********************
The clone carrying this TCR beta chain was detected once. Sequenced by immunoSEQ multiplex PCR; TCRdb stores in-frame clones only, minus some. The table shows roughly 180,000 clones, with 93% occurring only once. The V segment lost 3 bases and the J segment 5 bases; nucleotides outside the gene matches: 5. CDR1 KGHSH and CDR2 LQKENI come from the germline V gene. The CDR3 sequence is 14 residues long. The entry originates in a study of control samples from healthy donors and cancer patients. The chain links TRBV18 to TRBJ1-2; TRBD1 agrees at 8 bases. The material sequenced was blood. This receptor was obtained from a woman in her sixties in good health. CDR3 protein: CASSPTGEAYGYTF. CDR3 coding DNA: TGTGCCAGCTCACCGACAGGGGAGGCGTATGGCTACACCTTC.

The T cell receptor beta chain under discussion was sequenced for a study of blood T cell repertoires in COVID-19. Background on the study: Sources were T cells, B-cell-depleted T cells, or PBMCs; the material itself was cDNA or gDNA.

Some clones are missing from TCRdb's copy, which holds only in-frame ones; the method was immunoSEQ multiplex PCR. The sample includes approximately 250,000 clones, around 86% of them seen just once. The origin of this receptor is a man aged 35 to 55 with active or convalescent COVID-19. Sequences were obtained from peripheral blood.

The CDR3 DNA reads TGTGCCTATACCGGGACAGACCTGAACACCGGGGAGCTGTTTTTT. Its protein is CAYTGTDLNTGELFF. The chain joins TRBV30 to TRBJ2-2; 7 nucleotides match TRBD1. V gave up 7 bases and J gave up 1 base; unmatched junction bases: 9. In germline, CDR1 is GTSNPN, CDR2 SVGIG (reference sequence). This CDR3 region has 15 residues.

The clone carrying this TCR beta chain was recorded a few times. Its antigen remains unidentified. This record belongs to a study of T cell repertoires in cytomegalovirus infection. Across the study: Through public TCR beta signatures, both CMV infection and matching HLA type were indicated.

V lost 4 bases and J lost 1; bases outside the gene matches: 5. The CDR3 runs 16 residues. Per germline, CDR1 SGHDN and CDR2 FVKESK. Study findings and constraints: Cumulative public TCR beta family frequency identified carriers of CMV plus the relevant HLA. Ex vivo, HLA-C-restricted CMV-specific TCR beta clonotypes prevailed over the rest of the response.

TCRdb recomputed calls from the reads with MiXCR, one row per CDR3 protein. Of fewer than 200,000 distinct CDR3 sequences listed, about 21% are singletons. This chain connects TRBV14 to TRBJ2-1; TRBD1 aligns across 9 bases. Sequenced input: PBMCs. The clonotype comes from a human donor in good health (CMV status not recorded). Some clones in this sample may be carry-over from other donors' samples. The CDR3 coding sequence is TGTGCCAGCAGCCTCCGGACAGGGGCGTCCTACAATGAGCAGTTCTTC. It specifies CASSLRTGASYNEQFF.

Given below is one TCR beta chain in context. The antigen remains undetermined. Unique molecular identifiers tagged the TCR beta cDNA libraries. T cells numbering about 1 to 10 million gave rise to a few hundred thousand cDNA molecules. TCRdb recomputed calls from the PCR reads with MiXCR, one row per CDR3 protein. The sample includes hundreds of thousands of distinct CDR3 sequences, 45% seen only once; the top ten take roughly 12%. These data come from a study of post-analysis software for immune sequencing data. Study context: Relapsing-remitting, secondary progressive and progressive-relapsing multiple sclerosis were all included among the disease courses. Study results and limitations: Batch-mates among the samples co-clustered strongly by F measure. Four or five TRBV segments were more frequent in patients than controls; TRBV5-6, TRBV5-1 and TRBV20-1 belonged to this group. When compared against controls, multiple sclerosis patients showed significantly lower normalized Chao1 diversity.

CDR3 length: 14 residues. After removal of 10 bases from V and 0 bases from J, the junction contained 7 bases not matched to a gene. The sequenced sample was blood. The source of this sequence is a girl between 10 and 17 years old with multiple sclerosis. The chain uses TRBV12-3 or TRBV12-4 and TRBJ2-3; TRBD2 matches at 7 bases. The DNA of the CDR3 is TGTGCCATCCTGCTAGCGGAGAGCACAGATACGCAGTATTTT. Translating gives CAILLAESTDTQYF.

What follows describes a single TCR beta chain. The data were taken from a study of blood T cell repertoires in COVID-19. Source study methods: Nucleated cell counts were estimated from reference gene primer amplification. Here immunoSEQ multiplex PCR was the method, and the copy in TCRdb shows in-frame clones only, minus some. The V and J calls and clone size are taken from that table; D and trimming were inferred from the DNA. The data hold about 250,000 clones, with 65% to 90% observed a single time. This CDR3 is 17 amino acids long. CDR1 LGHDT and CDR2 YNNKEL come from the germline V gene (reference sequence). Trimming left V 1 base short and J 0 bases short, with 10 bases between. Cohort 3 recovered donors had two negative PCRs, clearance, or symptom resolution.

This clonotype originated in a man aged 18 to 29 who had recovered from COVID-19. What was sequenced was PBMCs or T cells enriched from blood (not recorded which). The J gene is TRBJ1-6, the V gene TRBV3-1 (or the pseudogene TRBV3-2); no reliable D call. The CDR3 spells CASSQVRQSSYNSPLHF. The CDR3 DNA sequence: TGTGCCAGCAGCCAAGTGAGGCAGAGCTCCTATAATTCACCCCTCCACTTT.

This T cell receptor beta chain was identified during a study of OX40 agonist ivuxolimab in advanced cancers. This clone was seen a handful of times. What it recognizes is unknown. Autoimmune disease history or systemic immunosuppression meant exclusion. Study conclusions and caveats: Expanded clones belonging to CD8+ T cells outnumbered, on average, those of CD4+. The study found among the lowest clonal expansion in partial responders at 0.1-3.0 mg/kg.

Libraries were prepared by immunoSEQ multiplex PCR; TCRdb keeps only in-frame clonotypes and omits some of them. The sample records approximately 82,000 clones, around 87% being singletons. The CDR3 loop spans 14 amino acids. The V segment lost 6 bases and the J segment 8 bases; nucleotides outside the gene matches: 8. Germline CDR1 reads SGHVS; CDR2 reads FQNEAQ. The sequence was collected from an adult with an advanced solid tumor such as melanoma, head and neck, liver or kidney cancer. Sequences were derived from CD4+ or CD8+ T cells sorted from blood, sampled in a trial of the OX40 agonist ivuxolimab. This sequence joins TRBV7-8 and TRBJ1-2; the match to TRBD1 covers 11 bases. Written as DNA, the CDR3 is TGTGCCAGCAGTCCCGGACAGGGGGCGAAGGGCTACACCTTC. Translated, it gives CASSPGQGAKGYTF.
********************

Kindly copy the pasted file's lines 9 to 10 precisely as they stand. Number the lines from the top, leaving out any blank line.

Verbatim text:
CDR3 length: 14 residues. After removal of 10 bases from V and 0 bases from J, the junction contained 7 bases not matched to a gene. The sequenced sample was blood. The source of this sequence is a girl between 10 and 17 years old with multiple sclerosis. The chain uses TRBV12-3 or TRBV12-4 and TRBJ2-3; TRBD2 matches at 7 bases. The DNA of the CDR3 is TGTGCCATCCTGCTAGCGGAGAGCACAGATACGCAGTATTTT. Translating gives CAILLAESTDTQYF.

What follows describes a single TCR beta chain. The data were taken from a study of blood T cell repertoires in COVID-19. Source study methods: Nucleated cell counts were estimated from reference gene primer amplification. Here immunoSEQ multiplex PCR was the method, and the copy in TCRdb shows in-frame clones only, minus some. The V and J calls and clone size are taken from that table; D and trimming were inferred from the DNA. The data hold about 250,000 clones, with 65% to 90% observed a single time. This CDR3 is 17 amino acids long. CDR1 LGHDT and CDR2 YNNKEL come from the germline V gene (reference sequence). Trimming left V 1 base short and J 0 bases short, with 10 bases between. Cohort 3 recovered donors had two negative PCRs, clearance, or symptom resolution.